Imagining Mitt Romney Economics in Action

If elected, Mitt Romney will have to do a lot of political maneuvering to pass the kind of economic plan that will get him re-elected.

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So, Scott. You complain a lot about the staleness and rigidity of conservative economic orthodoxy. What's your problem, then, with Mitt Romney? Isn't he just the type of slippery character who will ditch the pandering on January 21, 2013, and govern like a problem-solver?

Maybe. But that scenario creates new problems of its own. It'd be like going from the frying pan to the fire.

How so?

All right. Let's stipulate that Romney is a smart cookie. He looks at the data. He sees that even if GDP grows at a healthy 3.6 percent for the first three years of his term, we won't reach full employment until 2017—that is, after his re-election campaign.

[Check out a roundup of editorial cartoons on the economy.]

Even if thinks he can ride that positive trajectory to a second term, he's going to want to be more aggressive about goosing employment numbers. He's not going to leave his presidency at the mercy of optimistic CBO projections.

So what are you saying?

I'm saying there's a better-than-average chance that President Romney is going to conclude he needs a stimulus bill out of Congress, both of whose houses may be controlled by his party in 2013.

If and when that happens, he's going to run into problems with his base and hardline conservatives in Congress.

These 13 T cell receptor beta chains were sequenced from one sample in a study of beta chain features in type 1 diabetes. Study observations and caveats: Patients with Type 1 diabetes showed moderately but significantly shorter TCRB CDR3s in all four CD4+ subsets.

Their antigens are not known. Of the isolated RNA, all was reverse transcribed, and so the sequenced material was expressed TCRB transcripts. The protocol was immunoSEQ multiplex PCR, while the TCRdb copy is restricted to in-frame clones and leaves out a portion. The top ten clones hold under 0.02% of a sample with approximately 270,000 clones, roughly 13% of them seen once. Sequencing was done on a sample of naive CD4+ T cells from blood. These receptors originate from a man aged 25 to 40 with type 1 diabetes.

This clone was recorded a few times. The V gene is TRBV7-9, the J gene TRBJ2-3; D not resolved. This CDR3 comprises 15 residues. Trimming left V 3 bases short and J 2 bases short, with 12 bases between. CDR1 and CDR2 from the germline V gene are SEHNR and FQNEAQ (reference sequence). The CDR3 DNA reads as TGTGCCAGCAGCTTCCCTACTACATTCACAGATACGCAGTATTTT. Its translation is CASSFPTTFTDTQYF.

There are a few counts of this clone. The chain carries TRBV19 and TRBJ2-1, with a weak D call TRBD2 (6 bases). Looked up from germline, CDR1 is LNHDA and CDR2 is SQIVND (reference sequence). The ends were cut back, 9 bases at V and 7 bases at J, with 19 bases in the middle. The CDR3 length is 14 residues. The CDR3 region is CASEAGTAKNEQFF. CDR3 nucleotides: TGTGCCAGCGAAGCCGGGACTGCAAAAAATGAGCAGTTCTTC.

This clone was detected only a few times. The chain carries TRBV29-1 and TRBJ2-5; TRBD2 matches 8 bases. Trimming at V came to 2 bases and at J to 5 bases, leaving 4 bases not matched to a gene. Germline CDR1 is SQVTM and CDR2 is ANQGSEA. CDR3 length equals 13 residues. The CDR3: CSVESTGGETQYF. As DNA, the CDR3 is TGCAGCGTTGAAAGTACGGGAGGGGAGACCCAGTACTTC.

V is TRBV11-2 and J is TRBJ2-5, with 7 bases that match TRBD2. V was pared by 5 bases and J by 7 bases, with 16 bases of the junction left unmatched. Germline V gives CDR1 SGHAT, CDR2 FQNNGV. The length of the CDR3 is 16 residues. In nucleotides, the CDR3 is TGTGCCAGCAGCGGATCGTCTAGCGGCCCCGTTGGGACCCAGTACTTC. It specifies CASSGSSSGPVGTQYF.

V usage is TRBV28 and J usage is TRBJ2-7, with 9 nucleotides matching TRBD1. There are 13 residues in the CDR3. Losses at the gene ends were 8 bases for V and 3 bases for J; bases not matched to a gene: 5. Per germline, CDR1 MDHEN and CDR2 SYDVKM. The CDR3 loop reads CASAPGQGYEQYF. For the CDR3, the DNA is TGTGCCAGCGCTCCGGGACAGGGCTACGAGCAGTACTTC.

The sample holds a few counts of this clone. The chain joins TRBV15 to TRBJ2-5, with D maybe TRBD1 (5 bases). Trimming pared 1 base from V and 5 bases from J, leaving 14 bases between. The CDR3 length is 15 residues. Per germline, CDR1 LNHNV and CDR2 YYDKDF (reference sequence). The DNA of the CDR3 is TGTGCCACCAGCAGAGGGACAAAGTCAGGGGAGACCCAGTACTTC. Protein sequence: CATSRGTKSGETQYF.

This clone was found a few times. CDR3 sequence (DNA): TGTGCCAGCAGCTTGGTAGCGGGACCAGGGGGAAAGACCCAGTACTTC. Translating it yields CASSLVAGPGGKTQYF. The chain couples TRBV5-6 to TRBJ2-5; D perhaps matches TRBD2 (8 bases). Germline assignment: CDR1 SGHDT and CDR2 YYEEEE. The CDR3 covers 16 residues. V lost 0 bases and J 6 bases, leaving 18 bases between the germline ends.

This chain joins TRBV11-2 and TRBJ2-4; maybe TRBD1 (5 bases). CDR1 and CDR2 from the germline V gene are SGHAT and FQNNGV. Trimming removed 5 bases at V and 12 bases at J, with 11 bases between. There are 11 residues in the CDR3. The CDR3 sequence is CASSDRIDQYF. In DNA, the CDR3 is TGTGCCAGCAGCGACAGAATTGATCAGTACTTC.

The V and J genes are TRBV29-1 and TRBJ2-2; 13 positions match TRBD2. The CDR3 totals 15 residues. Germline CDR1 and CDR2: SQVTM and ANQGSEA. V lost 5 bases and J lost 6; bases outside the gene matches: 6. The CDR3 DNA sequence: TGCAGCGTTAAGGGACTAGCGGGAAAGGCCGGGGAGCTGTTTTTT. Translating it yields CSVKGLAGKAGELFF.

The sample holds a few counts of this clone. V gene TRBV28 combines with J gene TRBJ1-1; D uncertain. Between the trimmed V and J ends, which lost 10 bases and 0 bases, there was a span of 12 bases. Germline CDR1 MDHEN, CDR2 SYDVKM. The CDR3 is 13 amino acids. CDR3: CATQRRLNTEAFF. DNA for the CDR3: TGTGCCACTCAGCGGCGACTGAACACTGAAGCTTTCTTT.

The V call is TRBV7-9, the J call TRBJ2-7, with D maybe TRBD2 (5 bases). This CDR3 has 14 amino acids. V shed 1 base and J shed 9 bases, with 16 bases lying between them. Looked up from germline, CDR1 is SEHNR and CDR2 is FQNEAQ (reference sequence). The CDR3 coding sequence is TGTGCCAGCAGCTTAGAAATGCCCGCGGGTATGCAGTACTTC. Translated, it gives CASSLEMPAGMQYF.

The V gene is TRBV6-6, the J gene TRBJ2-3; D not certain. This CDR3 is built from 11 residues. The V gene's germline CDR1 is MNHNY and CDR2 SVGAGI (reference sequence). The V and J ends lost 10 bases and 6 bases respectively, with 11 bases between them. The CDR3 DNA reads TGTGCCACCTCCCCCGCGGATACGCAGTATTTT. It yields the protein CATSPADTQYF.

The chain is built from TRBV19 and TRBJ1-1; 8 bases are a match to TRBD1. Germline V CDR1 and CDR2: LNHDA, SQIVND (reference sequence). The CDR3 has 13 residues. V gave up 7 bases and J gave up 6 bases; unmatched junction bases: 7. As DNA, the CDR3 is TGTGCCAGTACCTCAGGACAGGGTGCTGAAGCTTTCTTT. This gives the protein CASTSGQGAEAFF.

[See an opinion slide show of 10 wasteful stimulus projects.]

Already, we can see that if Romney's the guy, he's going to be on a short leash. Not many Republicans really and truly like him, which means he's not exactly going to be staked with a ton of political capital when he gets in. And if he asks for a stimulus, he's going to confirm the party's worst fears about him: that he's a flip-flopping, no-good RINO (Republican In Name Only). Almost immediately, his presidency will be weakened.

Wait a minute. You've got to admit Romney's not just smart; he's clever too. This is a guy who spent a good chunk of his political career distancing himself from the legacy of Ronald Reagan. If he ends up becoming president—in this supercharged ideological climate—you'd have to concede he knows how to play this game pretty well.

Yeah, okay, so what are you saying?

I'm saying Romney and his political team will come up with a palatable new brand. They're not going to be dumb enough to call it a “stimulus.” They'll call it the Supply-Side-Entrepreneur-von-Hayek Mises Recovery Act or something like that. They'll emphasize the tax cuts instead of the infrastructure spending. Heck, you know they're going to throw the balanced budget amendment in there, too.

[Read 10 Things You Didn’t Know About the Bush Tax Cuts.]

And everyone will go along? The opposition to stimulus is just going to melt away?

Maybe.

If that ends up being the case, then a lot of people are going to have to apologize for singling out Mitt Romney's slipperiness.

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